HOLLYWOOD, CA.-On a warm Friday in Hollywood, we spent the late afternoon at the Wild Card Gym to see a number of fighters, including England’s Amir Khan and of course elite trainer Freddie Roach.

The drive to Hollywood from Riverside is a 70-mile trek, but it's worth it when you know that you can see first hand what a boxer like Khan is looking like in terms of sharpness and technique.

Other reasons exist too, like chatting with Roach about the travails of boxing and the opportunities that await his many fighters.

The amiable Roach spoke about Manny Pacquiao, Juan Manuel Marquez, Floyd Mayweather and Shane Mosley on this Friday afternoon before he made the trip to Primm, Nevada to assist junior middleweight contender Vanes Martirosyan.

Inside the gym where temperatures drifted in the upper 80s, only a few prizefighters were working the boxing equipment. Two large fighters stood near the windows and were undistinguishable because of the sunlight behind them. Once they got out of the shadows it was plain to see one was former heavyweight world champion Michael Moorer and the other former UFC heavyweight champion Andrei Arlovski.

“He’ll be having his first pro boxing fight at the Staples Center,” said Roach of Arlovski, who began training the MMA star, coming off the loss to MMA super star Fedor Emelianenko of Russia, last year. “He has a lot of fans.”

Arlovski had planned to make his boxing debut last September but circumstances didn’t allow him time to prepare. Now the large MMA fighter looks fit and ready for a dip into the heavyweight boxing world.

“We don’t have an opponent yet but we’re looking around for someone,” said Roach.

Speaking of fighters from the eastern part of Europe, two featherweight sized prizefighters began exiting the gym when Roach pointed them out to me. One was Slava Gusev, a featherweight, and Alisher Rahimov, a junior lightweight.

“They’re both very good boxers,” Roach said of the pair. “I’m training and managing both.”

As the Russian fighters departed almost simultaneously Amir Khan and his brother and father walked into the boxing gym. All had smiles and were dressed appropriately for the 80-degree temperatures.

The Hall of Fame trainer asked me if I wanted to interview Khan before he began his workout so I agreed and we chatted outside the stairwell.

Khan will be fighting in several weeks as a junior welterweight challenging for the WBA title against champion Andriy Kotelnik of Ukraine on June 27 at the O2 Arena in London.

“I feel great at this weight. I’m not so weak,” said Khan who did look much bigger than in his previous fight against Marco Antonio Barrera. He’s more than a month away from the title match. “My punches are quicker.”

Inside Khan shows off the speedy combinations that Barrera just couldn’t time in the five rounds it lasted. Though Barrera landed a few punches he couldn’t stop the blitzkrieg that forced the referee to stop the fight.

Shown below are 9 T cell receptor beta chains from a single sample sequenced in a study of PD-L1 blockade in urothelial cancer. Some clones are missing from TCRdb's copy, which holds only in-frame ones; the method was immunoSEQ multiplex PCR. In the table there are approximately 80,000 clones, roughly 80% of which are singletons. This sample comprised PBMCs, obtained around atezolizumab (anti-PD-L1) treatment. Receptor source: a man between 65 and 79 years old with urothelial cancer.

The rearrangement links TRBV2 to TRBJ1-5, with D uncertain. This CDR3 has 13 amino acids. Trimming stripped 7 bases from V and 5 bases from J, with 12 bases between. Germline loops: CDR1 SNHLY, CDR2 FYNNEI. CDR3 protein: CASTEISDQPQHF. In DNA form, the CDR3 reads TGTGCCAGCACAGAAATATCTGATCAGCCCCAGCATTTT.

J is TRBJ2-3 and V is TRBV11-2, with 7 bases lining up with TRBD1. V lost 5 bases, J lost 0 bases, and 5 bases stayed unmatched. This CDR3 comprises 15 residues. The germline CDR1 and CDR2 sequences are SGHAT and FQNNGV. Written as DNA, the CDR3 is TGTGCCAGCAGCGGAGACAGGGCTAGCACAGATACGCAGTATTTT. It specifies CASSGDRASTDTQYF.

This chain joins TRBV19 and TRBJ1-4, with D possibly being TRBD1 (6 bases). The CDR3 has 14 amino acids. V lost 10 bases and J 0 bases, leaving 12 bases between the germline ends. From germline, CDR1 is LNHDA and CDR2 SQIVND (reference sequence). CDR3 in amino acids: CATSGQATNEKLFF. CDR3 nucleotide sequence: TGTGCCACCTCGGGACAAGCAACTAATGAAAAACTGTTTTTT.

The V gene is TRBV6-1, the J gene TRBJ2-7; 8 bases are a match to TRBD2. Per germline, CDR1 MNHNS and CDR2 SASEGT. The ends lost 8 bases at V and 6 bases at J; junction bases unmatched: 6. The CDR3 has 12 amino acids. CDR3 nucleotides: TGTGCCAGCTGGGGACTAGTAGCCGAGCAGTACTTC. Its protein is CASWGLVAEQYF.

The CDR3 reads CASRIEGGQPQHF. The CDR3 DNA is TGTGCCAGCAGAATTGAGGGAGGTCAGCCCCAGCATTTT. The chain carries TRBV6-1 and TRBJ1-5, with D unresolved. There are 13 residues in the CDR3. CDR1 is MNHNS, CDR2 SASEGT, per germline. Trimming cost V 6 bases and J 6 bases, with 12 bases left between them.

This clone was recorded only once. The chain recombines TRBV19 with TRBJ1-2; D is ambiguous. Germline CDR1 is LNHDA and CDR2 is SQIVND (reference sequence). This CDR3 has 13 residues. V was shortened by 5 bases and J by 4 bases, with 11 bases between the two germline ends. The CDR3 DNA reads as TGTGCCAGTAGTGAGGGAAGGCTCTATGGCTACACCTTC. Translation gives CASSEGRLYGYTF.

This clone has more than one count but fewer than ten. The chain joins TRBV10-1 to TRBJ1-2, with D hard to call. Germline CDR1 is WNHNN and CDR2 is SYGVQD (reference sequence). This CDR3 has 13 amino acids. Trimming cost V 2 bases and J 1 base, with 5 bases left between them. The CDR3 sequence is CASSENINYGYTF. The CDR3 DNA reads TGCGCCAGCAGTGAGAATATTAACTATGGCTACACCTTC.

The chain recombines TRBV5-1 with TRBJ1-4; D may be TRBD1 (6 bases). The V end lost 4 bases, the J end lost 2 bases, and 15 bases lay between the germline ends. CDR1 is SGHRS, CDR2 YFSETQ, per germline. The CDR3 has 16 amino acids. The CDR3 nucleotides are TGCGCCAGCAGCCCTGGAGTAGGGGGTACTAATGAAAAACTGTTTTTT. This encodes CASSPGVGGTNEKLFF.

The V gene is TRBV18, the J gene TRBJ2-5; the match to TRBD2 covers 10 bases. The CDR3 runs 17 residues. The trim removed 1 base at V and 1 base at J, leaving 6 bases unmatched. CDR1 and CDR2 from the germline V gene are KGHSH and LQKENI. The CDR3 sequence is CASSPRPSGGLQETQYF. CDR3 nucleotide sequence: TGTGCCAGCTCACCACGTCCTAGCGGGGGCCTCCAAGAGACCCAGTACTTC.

“He landed a few hard punches but I was so focused in that fight,” said Khan of Barrera. “He couldn’t deal with my speed.”

During the workout Khan’s smooth footwork and lightning combinations were accented by the more pronounced defensive shields now implemented by the former lightweight. Defense is paramount for Khan.

It reminded me of watching Manny Pacquiao a few months earlier. The speedy combinations are similar but the unorthodox foot movement by the pound for pound champion are not.

Roach said that Khan’s promoter Frank Warren seeks a match with Pacquiao if the young British speedster wins.

Hmmm. That’s asking quite a lot at this juncture especially when there are elite fighters like Shane Mosley, Juan Manuel Marquez and Floyd Mayweather staring at Pacman. That’s where the big money lies.

Roach said that though a “Mosley fight is probably the most exciting because they both like to fight,”  it's all about making the fight on even terms.

“I have to protect my fighter,” said Roach, who administered the terms for Pacquiao and Oscar De La Hoya last year. “I spoke to Shane and told him that we would fight him at 142. He said he can’t make that weight.”

Mosley asked why not 147,  as Manny/Oscar was set at 147? Roach said that Mosley is not De La Hoya in terms of setting a weight handicap.

In looking at the upcoming fight between Marquez and Mayweather, the savvy trainer says he expects Marquez to jump ahead at first because of his more aggressive attitude. But later, he expects Mayweather to grind him down with his size and strength.

“He’s much bigger,” said Roach, adding that the weight requirement may hurt Marquez and Mayweather. “Marquez seems to be hitting a lot harder as he moves up in weight. He was probably fighting at featherweight too long. He’s knocking guys out. Good guys.”

If Mayweather beats Marquez as the odds and Roach suggest, the expected match with Pacquiao is not a done deal warns Roach.

“Both fighters have egos,” said Roach, who said that the Hatton-Pacquiao fight had problems too because of the financial dealings. “Mayweather wants a 60-40 split. He’s not going to get that with Manny. I know for sure Manny won’t accept anything like that.”

Roach said that Pacquiao would probably want the bulk of the purse and not settle for a 50-50 split.

“Fans like the way Manny fights,” said Roach. When he mentioned Mayweather’s name he kind of let it drift in the air.

The fight Roach likes is Many/Mosley, if the Pomona fighter can make the weight. The world can only wait to see what transpires. Another match that could have consequences also takes place in June when Miguel Cotto and Joshua Clottey fight. If the Puerto Rican slugger wins, he would be asked to drop to 140 to fight Pacquiao.

Of course Cotto may not beat Clottey.

“You have a good point,” said Roach. “We’ll have to see.”